FIG. 2 is a high level schematic block diagram illustrating functional components of the data storage system included in the data storage network shown in FIG. 1.

FIG. 3 is a high level schematic block diagram illustrating functional components of the shared cache memory resource of the data storage system of FIG. 2.

FIG. 4 is a high level schematic block diagram illustrating functional components of a memory region that may be comprised in the shared cache memory resource of FIG. 3.

FIG. 5 is a high level schematic block diagram illustrating functional components of memory array error handler circuitry that may be comprised, in a memory controller in the memory region of FIG. 4.

Although the following Detailed Description will proceed with reference being made to illustrative embodiments and methods of use of the present invention, it should be understood that it is not intended that the present invention be limited to these illustrative embodiments and methods of use. On contrary, many alternatives, modifications, and equivalents of these illustrative embodiments and methods of use will be apparent to those skilled in the art. For example, although the subject invention will be described as being used to advantage in connection with a memory system in a network data storage subsystem, the subject invention may be used in connection with other types of memory systems. Accordingly, the present invention should be viewed broadly as encompassing all such alternatives, modifications, and equivalents as will be apparent to those skilled in art, and should be viewed as being defined only as forth in the hereinafter appended claims.

DETAILED DESCRIPTION OF ILLUSTRATIVE EMBODIMENTS

Turning now to FIGS. 1-5, illustrative embodiments of the present invention will be described. FIG. 1 is a high level block diagram illustrating a data storage network 110 that includes a data storage system 112 wherein one embodiment of the subject invention may be practiced to advantage. System 112 is coupled via FC protocol optical communication links 114, 116, 118, 120, . . . 122 to respective host computer nodes 124, 126, 128, 130, . . . 132. Host nodes 124, 126, 128, 130, . . . 132 are also coupled via additional respective conventional network communication links 134, 136, 138, 140, . . . 142 to an external network 144. Network 144 may comprise one or more Transmission Control Protocol/Internet Protocol (TCP/IP)-based and/or Ethernet-based local area and/or wide area networks. Network 144 is also coupled to one or more client computer nodes (collectively or singly referred to by numeral 146 in FIG. 1) via network communication links (collectively referred to by numeral 145 in FIG. 1). The network communication protocol or protocols utilized by the links 134, 136, 138, 140, . . . 142, and 145 are selected so as to ensure that the nodes 124, 126, 128, 130, . . . 132 may exchange data and commands with the nodes 146 via network 144.

Host nodes 124, 126, 128, 130, . . . 132 may be any one of several well known types of computer nodes, such as server computers, workstations, or mainframes. In general, each of the host nodes 124, 126, 128, 130, . . . 132 and client nodes 146 comprises a respective computer-readable memory (not shown) for storing software programs and data structures associated with, and for carrying out the functions and operations described herein as being carried by these nodes 124, 126, 128, 130, . . . 132, and 146. In addition, each of the nodes 124, 126, 128, 130, . . . 132, and 146 further includes one or more respective processors (not shown) and network communication devices for executing these software programs, manipulating these data structures, and for permitting and facilitating exchange of data and commands among the host nodes 124, 126, 128, 130, . . . 132 and client nodes 146 via the communication links 134, 136, 138, 140, . . . 142, network 144, and link[[s]] 145. The execution of the software programs by the processors and network communication devices included in the hosts 124, 126, 128, 130, . . . 132 also permits and facilitates exchange of data and commands among the nodes 124, 126, 128, 130, . . . 132 and the system 112 via the FC links 114, 116, 118, 120, . . . 122, in the manner that will be described below.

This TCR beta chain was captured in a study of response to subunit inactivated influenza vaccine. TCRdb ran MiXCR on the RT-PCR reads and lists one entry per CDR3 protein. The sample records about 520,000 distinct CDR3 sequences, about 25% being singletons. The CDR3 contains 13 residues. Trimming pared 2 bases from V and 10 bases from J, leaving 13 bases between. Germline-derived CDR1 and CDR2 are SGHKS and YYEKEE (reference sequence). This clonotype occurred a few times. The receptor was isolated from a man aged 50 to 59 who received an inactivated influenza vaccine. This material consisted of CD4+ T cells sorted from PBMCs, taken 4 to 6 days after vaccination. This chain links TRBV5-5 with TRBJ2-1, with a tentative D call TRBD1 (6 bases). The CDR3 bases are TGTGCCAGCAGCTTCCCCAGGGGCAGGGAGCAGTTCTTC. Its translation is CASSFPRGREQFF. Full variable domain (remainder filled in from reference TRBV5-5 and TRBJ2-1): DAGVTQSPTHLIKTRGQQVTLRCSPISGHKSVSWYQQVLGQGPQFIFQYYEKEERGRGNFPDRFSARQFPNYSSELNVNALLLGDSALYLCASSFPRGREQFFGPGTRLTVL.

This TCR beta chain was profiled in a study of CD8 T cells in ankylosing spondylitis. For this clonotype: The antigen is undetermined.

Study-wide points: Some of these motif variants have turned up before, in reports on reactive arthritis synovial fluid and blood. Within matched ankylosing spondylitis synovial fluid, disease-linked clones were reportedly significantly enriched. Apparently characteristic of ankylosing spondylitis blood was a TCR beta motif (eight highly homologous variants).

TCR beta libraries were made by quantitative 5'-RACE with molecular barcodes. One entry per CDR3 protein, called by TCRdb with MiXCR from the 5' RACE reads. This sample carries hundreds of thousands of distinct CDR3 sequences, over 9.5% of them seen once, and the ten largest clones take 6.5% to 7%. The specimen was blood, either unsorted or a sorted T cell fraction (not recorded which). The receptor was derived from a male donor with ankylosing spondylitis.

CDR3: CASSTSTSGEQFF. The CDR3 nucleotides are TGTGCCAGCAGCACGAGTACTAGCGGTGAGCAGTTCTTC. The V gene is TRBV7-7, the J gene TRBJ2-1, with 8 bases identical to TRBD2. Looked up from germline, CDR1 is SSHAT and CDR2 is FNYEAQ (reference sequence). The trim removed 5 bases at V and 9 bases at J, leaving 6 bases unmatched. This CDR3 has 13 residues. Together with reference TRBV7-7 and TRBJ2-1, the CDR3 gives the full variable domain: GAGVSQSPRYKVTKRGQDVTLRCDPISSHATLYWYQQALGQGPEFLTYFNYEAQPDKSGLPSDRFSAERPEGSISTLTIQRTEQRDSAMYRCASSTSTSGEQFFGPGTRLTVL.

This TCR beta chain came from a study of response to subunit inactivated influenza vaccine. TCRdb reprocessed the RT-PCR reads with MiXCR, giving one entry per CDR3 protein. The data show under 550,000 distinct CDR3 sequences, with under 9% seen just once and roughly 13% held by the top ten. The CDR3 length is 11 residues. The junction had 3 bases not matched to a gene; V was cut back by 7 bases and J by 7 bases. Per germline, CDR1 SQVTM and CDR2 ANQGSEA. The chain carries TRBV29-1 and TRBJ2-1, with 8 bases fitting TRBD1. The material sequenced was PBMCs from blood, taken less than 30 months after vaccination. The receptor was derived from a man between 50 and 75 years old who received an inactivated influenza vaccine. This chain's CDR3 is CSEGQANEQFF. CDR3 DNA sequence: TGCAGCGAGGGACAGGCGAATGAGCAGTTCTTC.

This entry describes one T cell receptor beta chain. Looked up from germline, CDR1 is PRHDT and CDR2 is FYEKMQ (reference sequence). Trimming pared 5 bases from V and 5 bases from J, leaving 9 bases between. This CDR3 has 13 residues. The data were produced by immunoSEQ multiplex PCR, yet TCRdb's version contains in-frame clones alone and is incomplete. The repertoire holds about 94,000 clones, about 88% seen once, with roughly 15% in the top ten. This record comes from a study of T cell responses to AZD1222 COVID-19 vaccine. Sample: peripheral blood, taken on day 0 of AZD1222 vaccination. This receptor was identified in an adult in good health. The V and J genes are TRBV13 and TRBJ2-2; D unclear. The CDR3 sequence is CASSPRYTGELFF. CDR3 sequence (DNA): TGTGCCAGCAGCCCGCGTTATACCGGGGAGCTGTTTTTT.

FIG. 2 is a high level schematic block diagram of functional components of the system 112. System 112 includes a bus system 14 that electrically couples together a plurality of host controllers 22 . . . 24, a plurality of disk controllers 18 . . . 20, and a shared cache memory resource 16. Bus system 14 may include a plurality of redundant buses (not shown) and bus arbitration and control system (also not shown).

Each host controller 22 . . . 24 may comprise a single respective circuit board or panel. Likewise, each disk controller 18 . . . 20 may comprise a single respective circuit board or panel. Each disk adapter 30 . . . 32 may comprise a single respective circuit board or panel. Likewise, each host adapter 26 . . . 28 may comprise a single respective circuit board or panel. Each host controller 22 . . . 24 may be electrically and mechanically coupled to a respective host adapter 28 . . . 26, respectively, via a respective mating electromechanical coupling system.

In this embodiment of system 112, although not shown explicitly in the Figures, each host adapter 26 . . . 28 may be coupled to four respective host nodes via respective FC links. For example, in this embodiment of system 112, adapter 26 may be coupled to host nodes 124, 126, 128, 130 via respective FC links 114, 116, 118, 120. It should be appreciated that the number of host nodes to which each host adapter 26 . . . 28 may be coupled may vary, depending upon the particular configurations of the host adapters 26 . . . 28, and host controllers 22 . . . 24, without departing from the present invention.